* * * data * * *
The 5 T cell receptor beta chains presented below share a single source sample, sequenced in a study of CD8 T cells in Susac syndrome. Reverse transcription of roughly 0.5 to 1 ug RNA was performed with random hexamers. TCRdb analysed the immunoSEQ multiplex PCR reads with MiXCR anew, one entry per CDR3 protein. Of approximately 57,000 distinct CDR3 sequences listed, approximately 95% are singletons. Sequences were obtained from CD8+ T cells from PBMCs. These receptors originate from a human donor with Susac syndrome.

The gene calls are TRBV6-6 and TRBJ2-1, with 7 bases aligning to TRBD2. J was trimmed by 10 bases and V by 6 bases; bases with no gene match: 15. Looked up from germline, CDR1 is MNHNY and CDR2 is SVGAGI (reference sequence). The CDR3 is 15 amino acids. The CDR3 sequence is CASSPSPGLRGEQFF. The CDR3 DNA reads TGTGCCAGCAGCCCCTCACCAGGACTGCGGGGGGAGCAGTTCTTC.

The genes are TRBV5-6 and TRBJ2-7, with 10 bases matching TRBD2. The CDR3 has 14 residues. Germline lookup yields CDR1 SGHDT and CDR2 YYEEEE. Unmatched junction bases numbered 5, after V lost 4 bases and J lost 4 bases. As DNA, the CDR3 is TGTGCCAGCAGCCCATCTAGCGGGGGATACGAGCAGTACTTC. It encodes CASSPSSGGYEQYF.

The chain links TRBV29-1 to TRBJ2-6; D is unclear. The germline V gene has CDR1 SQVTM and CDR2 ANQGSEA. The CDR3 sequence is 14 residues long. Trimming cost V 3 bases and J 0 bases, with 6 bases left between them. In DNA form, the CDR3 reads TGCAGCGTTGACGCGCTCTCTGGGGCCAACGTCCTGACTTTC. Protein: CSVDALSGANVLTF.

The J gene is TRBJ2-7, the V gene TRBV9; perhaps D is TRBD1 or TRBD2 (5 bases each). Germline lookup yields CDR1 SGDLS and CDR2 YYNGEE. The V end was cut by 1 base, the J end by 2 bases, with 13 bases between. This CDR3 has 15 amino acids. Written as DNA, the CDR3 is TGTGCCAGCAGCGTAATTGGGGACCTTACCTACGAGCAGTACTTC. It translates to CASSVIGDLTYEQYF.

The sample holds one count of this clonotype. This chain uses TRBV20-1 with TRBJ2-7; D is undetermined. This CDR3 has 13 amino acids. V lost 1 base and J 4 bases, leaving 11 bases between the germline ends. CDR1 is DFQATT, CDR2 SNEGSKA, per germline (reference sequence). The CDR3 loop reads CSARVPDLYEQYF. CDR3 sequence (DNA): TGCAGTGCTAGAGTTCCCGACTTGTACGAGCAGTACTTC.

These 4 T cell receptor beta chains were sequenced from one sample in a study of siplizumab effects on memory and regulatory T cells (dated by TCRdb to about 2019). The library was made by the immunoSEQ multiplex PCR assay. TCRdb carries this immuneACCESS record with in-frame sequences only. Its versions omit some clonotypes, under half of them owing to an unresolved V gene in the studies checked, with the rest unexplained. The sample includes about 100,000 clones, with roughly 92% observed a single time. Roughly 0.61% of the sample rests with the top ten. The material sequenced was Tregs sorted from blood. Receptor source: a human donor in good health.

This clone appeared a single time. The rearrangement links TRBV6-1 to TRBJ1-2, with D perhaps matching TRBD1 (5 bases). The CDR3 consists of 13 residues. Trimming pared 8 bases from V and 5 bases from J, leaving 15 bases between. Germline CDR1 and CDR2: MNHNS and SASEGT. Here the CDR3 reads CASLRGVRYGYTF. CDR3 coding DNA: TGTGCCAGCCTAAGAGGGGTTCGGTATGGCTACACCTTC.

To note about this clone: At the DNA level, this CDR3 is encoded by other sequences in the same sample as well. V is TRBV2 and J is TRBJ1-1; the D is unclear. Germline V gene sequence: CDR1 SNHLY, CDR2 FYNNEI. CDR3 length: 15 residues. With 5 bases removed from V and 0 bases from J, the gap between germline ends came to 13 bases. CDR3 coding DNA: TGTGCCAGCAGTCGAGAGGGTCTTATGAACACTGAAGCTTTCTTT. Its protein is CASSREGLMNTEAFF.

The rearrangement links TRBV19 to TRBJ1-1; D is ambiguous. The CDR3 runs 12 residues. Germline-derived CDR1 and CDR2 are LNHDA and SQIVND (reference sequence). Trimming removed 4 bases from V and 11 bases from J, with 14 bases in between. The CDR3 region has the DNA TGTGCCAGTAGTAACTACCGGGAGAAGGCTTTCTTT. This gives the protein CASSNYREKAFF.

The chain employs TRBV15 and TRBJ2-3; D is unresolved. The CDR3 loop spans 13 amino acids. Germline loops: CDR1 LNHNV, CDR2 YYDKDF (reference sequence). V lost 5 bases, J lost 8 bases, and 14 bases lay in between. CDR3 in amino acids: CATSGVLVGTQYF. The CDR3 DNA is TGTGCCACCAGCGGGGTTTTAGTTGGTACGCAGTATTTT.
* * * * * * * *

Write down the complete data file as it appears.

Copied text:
The 5 T cell receptor beta chains presented below share a single source sample, sequenced in a study of CD8 T cells in Susac syndrome. Reverse transcription of roughly 0.5 to 1 ug RNA was performed with random hexamers. TCRdb analysed the immunoSEQ multiplex PCR reads with MiXCR anew, one entry per CDR3 protein. Of approximately 57,000 distinct CDR3 sequences listed, approximately 95% are singletons. Sequences were obtained from CD8+ T cells from PBMCs. These receptors originate from a human donor with Susac syndrome.

The gene calls are TRBV6-6 and TRBJ2-1, with 7 bases aligning to TRBD2. J was trimmed by 10 bases and V by 6 bases; bases with no gene match: 15. Looked up from germline, CDR1 is MNHNY and CDR2 is SVGAGI (reference sequence). The CDR3 is 15 amino acids. The CDR3 sequence is CASSPSPGLRGEQFF. The CDR3 DNA reads TGTGCCAGCAGCCCCTCACCAGGACTGCGGGGGGAGCAGTTCTTC.

The genes are TRBV5-6 and TRBJ2-7, with 10 bases matching TRBD2. The CDR3 has 14 residues. Germline lookup yields CDR1 SGHDT and CDR2 YYEEEE. Unmatched junction bases numbered 5, after V lost 4 bases and J lost 4 bases. As DNA, the CDR3 is TGTGCCAGCAGCCCATCTAGCGGGGGATACGAGCAGTACTTC. It encodes CASSPSSGGYEQYF.

The chain links TRBV29-1 to TRBJ2-6; D is unclear. The germline V gene has CDR1 SQVTM and CDR2 ANQGSEA. The CDR3 sequence is 14 residues long. Trimming cost V 3 bases and J 0 bases, with 6 bases left between them. In DNA form, the CDR3 reads TGCAGCGTTGACGCGCTCTCTGGGGCCAACGTCCTGACTTTC. Protein: CSVDALSGANVLTF.

The J gene is TRBJ2-7, the V gene TRBV9; perhaps D is TRBD1 or TRBD2 (5 bases each). Germline lookup yields CDR1 SGDLS and CDR2 YYNGEE. The V end was cut by 1 base, the J end by 2 bases, with 13 bases between. This CDR3 has 15 amino acids. Written as DNA, the CDR3 is TGTGCCAGCAGCGTAATTGGGGACCTTACCTACGAGCAGTACTTC. It translates to CASSVIGDLTYEQYF.

The sample holds one count of this clonotype. This chain uses TRBV20-1 with TRBJ2-7; D is undetermined. This CDR3 has 13 amino acids. V lost 1 base and J 4 bases, leaving 11 bases between the germline ends. CDR1 is DFQATT, CDR2 SNEGSKA, per germline (reference sequence). The CDR3 loop reads CSARVPDLYEQYF. CDR3 sequence (DNA): TGCAGTGCTAGAGTTCCCGACTTGTACGAGCAGTACTTC.

These 4 T cell receptor beta chains were sequenced from one sample in a study of siplizumab effects on memory and regulatory T cells (dated by TCRdb to about 2019). The library was made by the immunoSEQ multiplex PCR assay. TCRdb carries this immuneACCESS record with in-frame sequences only. Its versions omit some clonotypes, under half of them owing to an unresolved V gene in the studies checked, with the rest unexplained. The sample includes about 100,000 clones, with roughly 92% observed a single time. Roughly 0.61% of the sample rests with the top ten. The material sequenced was Tregs sorted from blood. Receptor source: a human donor in good health.

This clone appeared a single time. The rearrangement links TRBV6-1 to TRBJ1-2, with D perhaps matching TRBD1 (5 bases). The CDR3 consists of 13 residues. Trimming pared 8 bases from V and 5 bases from J, leaving 15 bases between. Germline CDR1 and CDR2: MNHNS and SASEGT. Here the CDR3 reads CASLRGVRYGYTF. CDR3 coding DNA: TGTGCCAGCCTAAGAGGGGTTCGGTATGGCTACACCTTC.

To note about this clone: At the DNA level, this CDR3 is encoded by other sequences in the same sample as well. V is TRBV2 and J is TRBJ1-1; the D is unclear. Germline V gene sequence: CDR1 SNHLY, CDR2 FYNNEI. CDR3 length: 15 residues. With 5 bases removed from V and 0 bases from J, the gap between germline ends came to 13 bases. CDR3 coding DNA: TGTGCCAGCAGTCGAGAGGGTCTTATGAACACTGAAGCTTTCTTT. Its protein is CASSREGLMNTEAFF.

The rearrangement links TRBV19 to TRBJ1-1; D is ambiguous. The CDR3 runs 12 residues. Germline-derived CDR1 and CDR2 are LNHDA and SQIVND (reference sequence). Trimming removed 4 bases from V and 11 bases from J, with 14 bases in between. The CDR3 region has the DNA TGTGCCAGTAGTAACTACCGGGAGAAGGCTTTCTTT. This gives the protein CASSNYREKAFF.

The chain employs TRBV15 and TRBJ2-3; D is unresolved. The CDR3 loop spans 13 amino acids. Germline loops: CDR1 LNHNV, CDR2 YYDKDF (reference sequence). V lost 5 bases, J lost 8 bases, and 14 bases lay in between. CDR3 in amino acids: CATSGVLVGTQYF. The CDR3 DNA is TGTGCCACCAGCGGGGTTTTAGTTGGTACGCAGTATTTT.